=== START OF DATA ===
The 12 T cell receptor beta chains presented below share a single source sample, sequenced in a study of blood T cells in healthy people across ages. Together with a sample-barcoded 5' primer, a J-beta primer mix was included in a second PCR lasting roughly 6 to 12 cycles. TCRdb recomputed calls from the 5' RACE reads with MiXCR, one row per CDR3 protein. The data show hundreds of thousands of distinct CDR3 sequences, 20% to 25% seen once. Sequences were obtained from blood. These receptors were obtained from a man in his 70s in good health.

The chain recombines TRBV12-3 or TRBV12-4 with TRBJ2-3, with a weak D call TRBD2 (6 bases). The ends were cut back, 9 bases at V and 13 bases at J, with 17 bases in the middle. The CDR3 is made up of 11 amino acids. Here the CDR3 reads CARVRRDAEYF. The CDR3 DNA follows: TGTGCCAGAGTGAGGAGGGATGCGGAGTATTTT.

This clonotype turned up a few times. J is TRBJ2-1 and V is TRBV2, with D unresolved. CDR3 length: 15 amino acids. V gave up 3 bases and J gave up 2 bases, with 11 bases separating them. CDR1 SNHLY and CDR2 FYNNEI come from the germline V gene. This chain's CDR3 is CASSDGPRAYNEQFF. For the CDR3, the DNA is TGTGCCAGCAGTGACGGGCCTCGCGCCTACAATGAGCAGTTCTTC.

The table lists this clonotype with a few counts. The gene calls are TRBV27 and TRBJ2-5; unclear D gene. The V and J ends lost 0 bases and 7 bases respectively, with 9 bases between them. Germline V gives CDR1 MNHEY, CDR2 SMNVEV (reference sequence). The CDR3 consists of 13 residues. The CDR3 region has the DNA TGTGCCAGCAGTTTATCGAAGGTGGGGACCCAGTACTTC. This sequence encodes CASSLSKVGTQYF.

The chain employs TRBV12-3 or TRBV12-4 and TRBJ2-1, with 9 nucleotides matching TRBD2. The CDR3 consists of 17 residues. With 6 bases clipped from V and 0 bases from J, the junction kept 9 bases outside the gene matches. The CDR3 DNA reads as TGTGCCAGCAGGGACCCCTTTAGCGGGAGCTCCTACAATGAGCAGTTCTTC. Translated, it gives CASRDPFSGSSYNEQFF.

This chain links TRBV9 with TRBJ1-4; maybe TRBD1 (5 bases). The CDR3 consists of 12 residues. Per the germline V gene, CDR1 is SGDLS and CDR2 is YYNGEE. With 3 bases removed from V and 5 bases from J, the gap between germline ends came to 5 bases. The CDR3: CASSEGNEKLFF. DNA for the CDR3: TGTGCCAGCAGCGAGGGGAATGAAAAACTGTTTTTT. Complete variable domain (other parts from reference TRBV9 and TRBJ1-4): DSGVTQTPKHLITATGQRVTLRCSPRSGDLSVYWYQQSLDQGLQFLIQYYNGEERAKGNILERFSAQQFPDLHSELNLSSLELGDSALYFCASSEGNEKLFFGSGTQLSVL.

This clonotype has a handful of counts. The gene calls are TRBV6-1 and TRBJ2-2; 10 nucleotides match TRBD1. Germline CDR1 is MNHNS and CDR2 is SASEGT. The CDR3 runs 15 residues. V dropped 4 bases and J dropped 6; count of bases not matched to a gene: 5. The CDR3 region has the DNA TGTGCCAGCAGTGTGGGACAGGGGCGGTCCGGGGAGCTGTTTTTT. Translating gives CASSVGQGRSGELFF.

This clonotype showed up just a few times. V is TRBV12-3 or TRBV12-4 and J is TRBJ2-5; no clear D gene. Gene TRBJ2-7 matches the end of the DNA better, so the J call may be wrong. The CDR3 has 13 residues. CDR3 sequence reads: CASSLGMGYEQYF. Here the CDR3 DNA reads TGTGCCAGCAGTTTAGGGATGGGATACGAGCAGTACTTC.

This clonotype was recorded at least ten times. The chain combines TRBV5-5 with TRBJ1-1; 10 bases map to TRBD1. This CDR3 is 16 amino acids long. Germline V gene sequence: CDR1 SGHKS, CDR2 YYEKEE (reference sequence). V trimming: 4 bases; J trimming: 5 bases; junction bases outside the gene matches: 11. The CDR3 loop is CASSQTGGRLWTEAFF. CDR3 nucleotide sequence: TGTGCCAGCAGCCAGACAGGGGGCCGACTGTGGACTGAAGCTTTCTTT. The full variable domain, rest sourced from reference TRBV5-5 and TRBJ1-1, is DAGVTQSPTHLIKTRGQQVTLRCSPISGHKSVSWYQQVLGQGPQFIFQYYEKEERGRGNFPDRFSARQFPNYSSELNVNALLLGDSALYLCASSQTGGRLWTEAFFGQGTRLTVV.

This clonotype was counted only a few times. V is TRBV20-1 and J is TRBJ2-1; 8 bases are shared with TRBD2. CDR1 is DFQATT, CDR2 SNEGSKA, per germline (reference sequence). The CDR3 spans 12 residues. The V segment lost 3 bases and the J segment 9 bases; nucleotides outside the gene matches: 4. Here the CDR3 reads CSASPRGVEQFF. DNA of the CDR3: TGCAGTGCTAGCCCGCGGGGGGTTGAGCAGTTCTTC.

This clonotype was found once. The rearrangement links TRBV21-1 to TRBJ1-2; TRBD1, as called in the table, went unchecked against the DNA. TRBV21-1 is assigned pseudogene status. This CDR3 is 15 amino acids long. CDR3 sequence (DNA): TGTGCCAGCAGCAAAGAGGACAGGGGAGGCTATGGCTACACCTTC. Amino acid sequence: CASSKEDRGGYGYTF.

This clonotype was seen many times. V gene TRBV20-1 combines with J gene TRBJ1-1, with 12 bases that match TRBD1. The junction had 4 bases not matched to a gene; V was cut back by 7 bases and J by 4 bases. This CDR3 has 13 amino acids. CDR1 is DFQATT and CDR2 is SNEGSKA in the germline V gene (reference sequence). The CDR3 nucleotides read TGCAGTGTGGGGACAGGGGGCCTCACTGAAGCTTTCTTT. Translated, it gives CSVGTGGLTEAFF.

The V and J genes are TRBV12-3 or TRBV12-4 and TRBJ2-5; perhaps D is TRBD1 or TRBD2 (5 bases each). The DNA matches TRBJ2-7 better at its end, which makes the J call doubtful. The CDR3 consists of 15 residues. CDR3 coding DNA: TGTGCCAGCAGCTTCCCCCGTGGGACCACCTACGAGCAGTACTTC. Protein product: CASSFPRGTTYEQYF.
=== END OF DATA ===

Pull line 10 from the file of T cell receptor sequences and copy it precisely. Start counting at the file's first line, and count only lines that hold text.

This clonotype was counted only a few times. V is TRBV20-1 and J is TRBJ2-1; 8 bases are shared with TRBD2. CDR1 is DFQATT, CDR2 SNEGSKA, per germline (reference sequence). The CDR3 spans 12 residues. The V segment lost 3 bases and the J segment 9 bases; nucleotides outside the gene matches: 4. Here the CDR3 reads CSASPRGVEQFF. DNA of the CDR3: TGCAGTGCTAGCCCGCGGGGGGTTGAGCAGTTCTTC.